By Juan Esparza Loera
Vida en el Valle
“The atmosphere is clearly very toxic on this issue. The political perception is that there is a strong base that really, really hated the bill. This was really a vote about politics and about race. There is tremendous anger that Congress has left the (immigrant) community exposed. They try to use this issue for political gain.”
Cecilia Muñoz, vice president, Office of Research, Advocacy and Legislation with the National Council of the Raza, reacting on Aug. 3, 2007, to the collapse of the U.S. Senate bill on comprehensive immigration reform.
Other than the Iraq war and the presidential primaries, no other issue has generated as much media attention and divisiveness throughout the country like immigration reform.
After last summer’s collapse of a comprehensive immigration reform bill crafted by U.S. Senate Democrats and Republicans in conjunction with the White House, many political experts believed the issue would not be a driving force in this year’s elections. They were wrong.
Although Republican presidential candidates who made undocumented immigration a centerpiece of their campaigns like Mitt Romney and Tom Tancredo have become yesterday’s news, immigration remains a potent lightning rod. The issue of how to deal with an estimated 12 million undocumented immigrants and a porous border with México refused to fade away.
On March 5, Senate Republicans introduced a package of 14 immigration-related bills ranging from making English the country’s official language to ensuring that undocumented immigrants cannot obtain credit cards. Democrats have kept the legislation from getting a vote, which some believe would fall into the Republicans’ gameplan of creating an election issue.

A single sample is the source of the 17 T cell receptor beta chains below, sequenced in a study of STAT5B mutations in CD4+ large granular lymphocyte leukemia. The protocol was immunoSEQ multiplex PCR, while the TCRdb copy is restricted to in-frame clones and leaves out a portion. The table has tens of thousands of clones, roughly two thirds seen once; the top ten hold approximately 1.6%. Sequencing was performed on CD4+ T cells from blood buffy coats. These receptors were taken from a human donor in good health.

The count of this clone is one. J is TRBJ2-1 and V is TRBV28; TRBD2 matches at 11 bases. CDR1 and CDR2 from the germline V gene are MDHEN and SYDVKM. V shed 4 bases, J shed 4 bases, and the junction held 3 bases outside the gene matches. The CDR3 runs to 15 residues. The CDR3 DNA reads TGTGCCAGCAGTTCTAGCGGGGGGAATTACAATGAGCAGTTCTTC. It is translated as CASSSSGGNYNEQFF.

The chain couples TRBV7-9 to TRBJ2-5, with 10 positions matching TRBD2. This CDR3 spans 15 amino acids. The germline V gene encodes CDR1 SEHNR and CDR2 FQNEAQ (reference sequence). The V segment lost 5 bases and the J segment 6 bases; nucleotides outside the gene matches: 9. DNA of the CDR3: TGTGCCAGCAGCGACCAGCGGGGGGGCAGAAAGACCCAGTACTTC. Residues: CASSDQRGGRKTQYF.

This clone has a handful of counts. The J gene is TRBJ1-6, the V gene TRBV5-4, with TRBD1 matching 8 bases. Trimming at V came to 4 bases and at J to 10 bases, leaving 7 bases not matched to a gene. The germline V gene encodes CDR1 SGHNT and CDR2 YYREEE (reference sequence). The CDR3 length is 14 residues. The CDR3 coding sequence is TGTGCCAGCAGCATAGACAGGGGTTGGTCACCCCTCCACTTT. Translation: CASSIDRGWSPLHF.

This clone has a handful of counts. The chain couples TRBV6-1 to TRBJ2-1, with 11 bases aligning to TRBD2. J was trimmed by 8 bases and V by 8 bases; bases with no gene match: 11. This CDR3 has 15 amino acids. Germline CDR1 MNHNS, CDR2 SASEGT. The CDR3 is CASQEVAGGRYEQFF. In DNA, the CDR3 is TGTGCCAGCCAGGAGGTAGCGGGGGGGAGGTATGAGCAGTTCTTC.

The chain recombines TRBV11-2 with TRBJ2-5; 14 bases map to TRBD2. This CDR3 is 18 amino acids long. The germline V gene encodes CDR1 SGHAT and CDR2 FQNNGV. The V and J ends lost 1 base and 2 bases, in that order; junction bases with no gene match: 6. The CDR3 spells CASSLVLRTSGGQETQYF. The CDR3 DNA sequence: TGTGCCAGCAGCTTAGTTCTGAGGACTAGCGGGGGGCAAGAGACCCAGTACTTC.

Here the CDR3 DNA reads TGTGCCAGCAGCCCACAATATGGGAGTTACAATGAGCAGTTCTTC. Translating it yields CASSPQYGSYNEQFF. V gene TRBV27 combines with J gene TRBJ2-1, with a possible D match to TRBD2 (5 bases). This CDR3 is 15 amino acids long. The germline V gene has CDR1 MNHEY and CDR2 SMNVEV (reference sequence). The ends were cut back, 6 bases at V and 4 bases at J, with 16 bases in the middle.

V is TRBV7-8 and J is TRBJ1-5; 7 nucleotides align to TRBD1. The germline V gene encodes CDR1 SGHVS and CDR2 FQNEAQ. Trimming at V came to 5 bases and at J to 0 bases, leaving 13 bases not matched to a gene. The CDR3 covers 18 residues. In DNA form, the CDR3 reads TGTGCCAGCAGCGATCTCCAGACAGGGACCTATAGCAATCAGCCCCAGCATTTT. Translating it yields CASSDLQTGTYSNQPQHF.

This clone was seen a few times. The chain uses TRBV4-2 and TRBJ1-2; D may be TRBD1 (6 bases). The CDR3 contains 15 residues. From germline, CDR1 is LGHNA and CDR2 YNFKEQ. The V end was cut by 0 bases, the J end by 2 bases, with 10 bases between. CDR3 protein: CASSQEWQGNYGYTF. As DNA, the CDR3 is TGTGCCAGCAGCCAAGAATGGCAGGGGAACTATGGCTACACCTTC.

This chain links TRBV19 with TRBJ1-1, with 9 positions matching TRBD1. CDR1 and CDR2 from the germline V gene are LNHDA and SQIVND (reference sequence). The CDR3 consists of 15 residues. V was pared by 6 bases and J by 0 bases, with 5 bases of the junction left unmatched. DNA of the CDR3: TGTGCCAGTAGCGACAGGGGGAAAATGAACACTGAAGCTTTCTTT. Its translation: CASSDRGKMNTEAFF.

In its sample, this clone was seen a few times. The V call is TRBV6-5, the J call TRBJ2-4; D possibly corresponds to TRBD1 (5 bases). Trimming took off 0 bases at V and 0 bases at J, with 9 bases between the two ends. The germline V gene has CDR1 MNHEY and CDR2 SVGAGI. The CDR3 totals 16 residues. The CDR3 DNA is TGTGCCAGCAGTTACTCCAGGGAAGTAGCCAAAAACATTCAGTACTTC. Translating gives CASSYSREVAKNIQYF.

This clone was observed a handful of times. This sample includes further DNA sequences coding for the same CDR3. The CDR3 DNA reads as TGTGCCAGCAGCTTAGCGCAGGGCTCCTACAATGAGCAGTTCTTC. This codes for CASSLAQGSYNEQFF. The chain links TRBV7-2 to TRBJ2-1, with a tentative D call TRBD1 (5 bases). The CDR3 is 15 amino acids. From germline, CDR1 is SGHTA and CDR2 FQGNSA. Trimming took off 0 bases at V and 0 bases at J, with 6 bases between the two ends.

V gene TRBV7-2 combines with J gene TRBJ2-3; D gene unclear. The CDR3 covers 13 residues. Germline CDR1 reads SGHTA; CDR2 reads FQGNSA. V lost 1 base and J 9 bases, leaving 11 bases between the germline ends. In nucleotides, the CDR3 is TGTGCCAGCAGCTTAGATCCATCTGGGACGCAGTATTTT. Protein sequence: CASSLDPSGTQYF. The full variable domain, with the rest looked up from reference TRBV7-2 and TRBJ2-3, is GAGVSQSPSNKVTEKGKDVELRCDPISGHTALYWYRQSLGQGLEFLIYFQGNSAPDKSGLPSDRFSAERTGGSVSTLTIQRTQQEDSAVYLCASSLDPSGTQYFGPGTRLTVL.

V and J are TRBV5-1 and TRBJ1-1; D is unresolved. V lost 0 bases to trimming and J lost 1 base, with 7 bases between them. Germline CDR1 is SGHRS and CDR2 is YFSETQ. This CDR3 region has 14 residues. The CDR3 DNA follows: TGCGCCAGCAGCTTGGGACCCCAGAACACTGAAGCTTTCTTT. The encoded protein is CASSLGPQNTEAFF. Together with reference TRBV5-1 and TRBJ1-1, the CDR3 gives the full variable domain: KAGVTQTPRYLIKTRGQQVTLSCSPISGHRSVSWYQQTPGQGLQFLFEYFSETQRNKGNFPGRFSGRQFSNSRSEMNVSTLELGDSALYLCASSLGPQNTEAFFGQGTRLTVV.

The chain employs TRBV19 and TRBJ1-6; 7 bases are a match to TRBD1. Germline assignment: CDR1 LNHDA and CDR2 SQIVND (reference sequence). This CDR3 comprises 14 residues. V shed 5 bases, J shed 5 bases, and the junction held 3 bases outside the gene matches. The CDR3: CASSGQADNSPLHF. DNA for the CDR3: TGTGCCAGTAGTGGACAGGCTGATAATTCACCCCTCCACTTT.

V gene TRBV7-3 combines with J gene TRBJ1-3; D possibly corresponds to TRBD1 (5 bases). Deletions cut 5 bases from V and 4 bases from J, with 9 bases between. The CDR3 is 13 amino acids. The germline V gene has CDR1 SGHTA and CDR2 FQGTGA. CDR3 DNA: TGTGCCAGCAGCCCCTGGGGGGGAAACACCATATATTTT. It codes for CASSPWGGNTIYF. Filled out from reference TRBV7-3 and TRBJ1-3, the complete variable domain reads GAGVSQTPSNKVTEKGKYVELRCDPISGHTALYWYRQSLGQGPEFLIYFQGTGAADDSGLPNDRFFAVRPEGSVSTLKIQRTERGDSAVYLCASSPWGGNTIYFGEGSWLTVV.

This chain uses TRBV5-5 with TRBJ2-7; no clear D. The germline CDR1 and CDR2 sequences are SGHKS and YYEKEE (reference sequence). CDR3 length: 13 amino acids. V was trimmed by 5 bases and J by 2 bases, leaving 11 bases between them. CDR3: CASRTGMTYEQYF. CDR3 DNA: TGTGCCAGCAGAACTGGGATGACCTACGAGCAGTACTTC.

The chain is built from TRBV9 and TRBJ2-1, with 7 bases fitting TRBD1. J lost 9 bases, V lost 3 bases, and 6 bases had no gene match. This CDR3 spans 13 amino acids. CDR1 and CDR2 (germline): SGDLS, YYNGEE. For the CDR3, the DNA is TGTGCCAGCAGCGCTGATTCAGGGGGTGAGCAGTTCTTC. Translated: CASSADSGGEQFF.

So, what makes the politics of immigration reform a hot potato?
“Immigration has always been a controversial issue because, like a mirror, it reflects collective values we have as a nation as well as individual citizens’ diverse perceptions and aspirations for our future,” Sen. Larry Craig, R-Idaho, said in an e-mail interview with Vida en el Valle. “Immigration crosses social, economic and humanitarian spheres all of them with political components.”
Craig, who is not seeking re-election, has been a driving force on immigration legislation, especially the AgJOBS bill and other pro-farmworker legislation.
UC Merced professor Simón Weffer-Elizondo believes the ability of using immigration as a “wedge issue” makes it convenient for politicians.
”Both the left and the right, typified that way rather than Republican and Democrat, fall on punitive versus accommodating,” said Weffer-Elizondo. “Some of the rhetoric in the legislation has been about punishing immigrants without taking into account other issues.”
Weffer-Elizondo, whose mother is Mexican and father is Venezuelan, said, “wedge issues drive the rhetoric.” He is conducting research on the impact the 2005 massive rallies and protests by pro-immigrant groups had on the issue.
Vida en el Valle interviewed Craig and Weffer-Elizondo to get a deeper look at the immigration issue and how politics can hurt or harm debate on the issue.
Q. What is the main reason the Senate plan on comprehensive immigration reform failed?
Craig: “I believe the relatively small number of opponents were extraordinarily loud in expressing their disagreement and, in doing so, they drowned out the serious dialogue needed to work out the complex details of the bill. National polls repeatedly showed that a significant majority of the American people favored the principles embodied in that legislation, but opponents tended to reject our proposals without even listening to what we had to offer.”
Weffer-Elizondo: “I think it is an issue of political will. It has a lot to do with the misunderstanding of immigration and what its impacts are. We look at limits on access to emergency health care to children of immigrants. That is a rather short-sighted position.”